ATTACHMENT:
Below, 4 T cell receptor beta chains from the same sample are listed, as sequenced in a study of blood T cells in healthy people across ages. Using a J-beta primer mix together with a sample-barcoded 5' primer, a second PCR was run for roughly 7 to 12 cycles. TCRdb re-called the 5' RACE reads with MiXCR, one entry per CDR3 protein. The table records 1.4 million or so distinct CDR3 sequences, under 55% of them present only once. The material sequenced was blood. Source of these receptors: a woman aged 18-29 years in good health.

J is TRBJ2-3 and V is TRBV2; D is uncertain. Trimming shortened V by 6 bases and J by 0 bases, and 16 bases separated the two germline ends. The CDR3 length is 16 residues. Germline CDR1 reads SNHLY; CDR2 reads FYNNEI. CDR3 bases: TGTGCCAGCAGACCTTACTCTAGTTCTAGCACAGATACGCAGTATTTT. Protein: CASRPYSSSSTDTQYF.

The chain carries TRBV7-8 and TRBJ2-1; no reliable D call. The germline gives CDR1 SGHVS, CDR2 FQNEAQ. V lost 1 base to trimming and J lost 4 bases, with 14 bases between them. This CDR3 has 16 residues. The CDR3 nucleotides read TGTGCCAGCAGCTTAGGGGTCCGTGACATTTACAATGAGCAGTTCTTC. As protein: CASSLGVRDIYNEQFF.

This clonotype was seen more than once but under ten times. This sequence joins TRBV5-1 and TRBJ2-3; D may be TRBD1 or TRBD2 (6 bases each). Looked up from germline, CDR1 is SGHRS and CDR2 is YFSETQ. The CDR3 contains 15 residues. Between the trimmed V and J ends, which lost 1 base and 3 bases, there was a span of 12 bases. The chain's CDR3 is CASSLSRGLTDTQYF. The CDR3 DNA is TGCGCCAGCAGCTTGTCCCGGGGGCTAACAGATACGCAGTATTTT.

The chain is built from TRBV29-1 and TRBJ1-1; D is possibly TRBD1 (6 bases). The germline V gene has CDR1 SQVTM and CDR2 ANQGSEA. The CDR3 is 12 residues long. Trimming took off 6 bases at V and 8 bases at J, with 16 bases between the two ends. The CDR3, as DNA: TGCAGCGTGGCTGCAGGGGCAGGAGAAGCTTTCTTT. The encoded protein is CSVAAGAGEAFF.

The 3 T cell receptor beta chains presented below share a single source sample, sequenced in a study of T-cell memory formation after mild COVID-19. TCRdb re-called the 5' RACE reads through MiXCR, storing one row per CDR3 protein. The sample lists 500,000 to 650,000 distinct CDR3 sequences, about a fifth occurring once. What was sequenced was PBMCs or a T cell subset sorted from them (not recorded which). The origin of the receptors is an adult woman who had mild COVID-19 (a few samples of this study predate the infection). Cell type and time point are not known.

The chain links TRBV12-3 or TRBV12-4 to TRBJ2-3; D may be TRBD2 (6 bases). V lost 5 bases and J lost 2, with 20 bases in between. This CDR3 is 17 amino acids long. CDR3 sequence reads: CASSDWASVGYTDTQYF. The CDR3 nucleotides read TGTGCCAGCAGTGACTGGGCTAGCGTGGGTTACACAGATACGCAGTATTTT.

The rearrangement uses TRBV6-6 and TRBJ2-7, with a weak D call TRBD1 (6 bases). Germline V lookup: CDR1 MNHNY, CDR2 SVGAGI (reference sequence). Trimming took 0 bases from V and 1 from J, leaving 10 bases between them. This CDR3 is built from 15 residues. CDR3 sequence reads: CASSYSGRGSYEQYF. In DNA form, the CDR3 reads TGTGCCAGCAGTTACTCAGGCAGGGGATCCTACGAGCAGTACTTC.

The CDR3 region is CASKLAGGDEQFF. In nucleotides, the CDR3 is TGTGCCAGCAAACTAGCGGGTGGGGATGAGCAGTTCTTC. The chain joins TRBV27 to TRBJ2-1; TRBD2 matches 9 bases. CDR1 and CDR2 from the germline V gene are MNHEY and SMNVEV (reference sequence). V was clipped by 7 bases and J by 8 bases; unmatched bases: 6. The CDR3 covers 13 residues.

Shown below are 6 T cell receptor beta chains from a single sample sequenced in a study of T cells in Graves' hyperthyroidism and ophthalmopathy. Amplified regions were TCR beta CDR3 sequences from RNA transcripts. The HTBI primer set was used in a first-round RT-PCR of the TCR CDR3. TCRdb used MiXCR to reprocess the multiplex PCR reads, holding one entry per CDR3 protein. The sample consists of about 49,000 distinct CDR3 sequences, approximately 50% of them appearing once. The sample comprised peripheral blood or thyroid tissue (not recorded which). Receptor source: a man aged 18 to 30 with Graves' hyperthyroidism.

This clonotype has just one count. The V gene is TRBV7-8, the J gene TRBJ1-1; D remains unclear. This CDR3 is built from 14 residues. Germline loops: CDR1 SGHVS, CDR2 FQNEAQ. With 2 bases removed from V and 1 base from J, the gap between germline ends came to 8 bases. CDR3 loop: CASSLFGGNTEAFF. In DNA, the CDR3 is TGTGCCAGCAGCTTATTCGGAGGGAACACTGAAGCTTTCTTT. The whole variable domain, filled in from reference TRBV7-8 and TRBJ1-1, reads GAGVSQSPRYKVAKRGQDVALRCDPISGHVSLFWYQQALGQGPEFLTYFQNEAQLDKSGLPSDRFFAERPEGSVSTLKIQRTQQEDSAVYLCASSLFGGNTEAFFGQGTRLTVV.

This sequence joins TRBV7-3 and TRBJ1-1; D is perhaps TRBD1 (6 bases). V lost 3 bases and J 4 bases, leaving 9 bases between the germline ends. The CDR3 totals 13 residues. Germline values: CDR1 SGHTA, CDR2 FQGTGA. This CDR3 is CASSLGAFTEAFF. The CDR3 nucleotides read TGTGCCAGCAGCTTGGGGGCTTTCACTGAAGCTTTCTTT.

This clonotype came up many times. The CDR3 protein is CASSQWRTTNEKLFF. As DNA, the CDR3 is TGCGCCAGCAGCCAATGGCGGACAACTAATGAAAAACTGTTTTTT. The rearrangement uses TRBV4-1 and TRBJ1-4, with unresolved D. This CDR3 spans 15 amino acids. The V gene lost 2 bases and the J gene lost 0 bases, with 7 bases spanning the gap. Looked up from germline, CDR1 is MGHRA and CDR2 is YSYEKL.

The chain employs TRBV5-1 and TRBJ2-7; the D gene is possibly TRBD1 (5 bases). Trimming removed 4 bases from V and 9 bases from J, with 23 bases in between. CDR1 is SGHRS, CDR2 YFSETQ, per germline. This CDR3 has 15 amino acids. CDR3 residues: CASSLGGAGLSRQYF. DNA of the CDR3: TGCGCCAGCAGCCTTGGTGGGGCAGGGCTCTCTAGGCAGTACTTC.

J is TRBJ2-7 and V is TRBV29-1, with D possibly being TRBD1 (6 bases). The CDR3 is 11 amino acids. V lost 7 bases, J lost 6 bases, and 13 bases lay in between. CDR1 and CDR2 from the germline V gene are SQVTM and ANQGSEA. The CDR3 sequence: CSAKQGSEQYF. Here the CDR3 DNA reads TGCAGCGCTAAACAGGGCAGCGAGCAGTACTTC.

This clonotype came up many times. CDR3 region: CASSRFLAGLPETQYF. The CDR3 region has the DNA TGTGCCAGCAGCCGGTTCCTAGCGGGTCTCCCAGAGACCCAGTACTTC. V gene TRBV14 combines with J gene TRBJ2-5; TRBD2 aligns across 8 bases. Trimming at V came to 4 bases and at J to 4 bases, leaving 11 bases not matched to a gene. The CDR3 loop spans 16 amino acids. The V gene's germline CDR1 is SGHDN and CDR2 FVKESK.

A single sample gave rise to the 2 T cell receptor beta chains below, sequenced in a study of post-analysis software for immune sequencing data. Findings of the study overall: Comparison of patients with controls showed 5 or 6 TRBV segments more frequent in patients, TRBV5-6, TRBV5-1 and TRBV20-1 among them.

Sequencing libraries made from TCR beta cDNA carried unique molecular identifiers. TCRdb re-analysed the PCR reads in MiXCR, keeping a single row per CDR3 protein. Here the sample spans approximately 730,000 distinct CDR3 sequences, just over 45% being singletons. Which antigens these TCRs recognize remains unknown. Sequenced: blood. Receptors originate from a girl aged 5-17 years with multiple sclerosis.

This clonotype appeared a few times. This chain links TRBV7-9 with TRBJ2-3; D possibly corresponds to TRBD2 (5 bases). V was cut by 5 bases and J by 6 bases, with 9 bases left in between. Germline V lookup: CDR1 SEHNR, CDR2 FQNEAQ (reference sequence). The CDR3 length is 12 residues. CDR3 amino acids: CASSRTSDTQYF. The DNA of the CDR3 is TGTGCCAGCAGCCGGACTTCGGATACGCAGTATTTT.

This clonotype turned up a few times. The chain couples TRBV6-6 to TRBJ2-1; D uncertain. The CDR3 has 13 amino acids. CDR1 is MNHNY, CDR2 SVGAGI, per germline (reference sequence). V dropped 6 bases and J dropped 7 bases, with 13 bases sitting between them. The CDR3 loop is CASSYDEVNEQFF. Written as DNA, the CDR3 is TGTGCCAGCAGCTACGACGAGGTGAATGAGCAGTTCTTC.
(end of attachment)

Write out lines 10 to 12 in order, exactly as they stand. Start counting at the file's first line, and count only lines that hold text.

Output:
Shown below are 6 T cell receptor beta chains from a single sample sequenced in a study of T cells in Graves' hyperthyroidism and ophthalmopathy. Amplified regions were TCR beta CDR3 sequences from RNA transcripts. The HTBI primer set was used in a first-round RT-PCR of the TCR CDR3. TCRdb used MiXCR to reprocess the multiplex PCR reads, holding one entry per CDR3 protein. The sample consists of about 49,000 distinct CDR3 sequences, approximately 50% of them appearing once. The sample comprised peripheral blood or thyroid tissue (not recorded which). Receptor source: a man aged 18 to 30 with Graves' hyperthyroidism.

This clonotype has just one count. The V gene is TRBV7-8, the J gene TRBJ1-1; D remains unclear. This CDR3 is built from 14 residues. Germline loops: CDR1 SGHVS, CDR2 FQNEAQ. With 2 bases removed from V and 1 base from J, the gap between germline ends came to 8 bases. CDR3 loop: CASSLFGGNTEAFF. In DNA, the CDR3 is TGTGCCAGCAGCTTATTCGGAGGGAACACTGAAGCTTTCTTT. The whole variable domain, filled in from reference TRBV7-8 and TRBJ1-1, reads GAGVSQSPRYKVAKRGQDVALRCDPISGHVSLFWYQQALGQGPEFLTYFQNEAQLDKSGLPSDRFFAERPEGSVSTLKIQRTQQEDSAVYLCASSLFGGNTEAFFGQGTRLTVV.

This sequence joins TRBV7-3 and TRBJ1-1; D is perhaps TRBD1 (6 bases). V lost 3 bases and J 4 bases, leaving 9 bases between the germline ends. The CDR3 totals 13 residues. Germline values: CDR1 SGHTA, CDR2 FQGTGA. This CDR3 is CASSLGAFTEAFF. The CDR3 nucleotides read TGTGCCAGCAGCTTGGGGGCTTTCACTGAAGCTTTCTTT.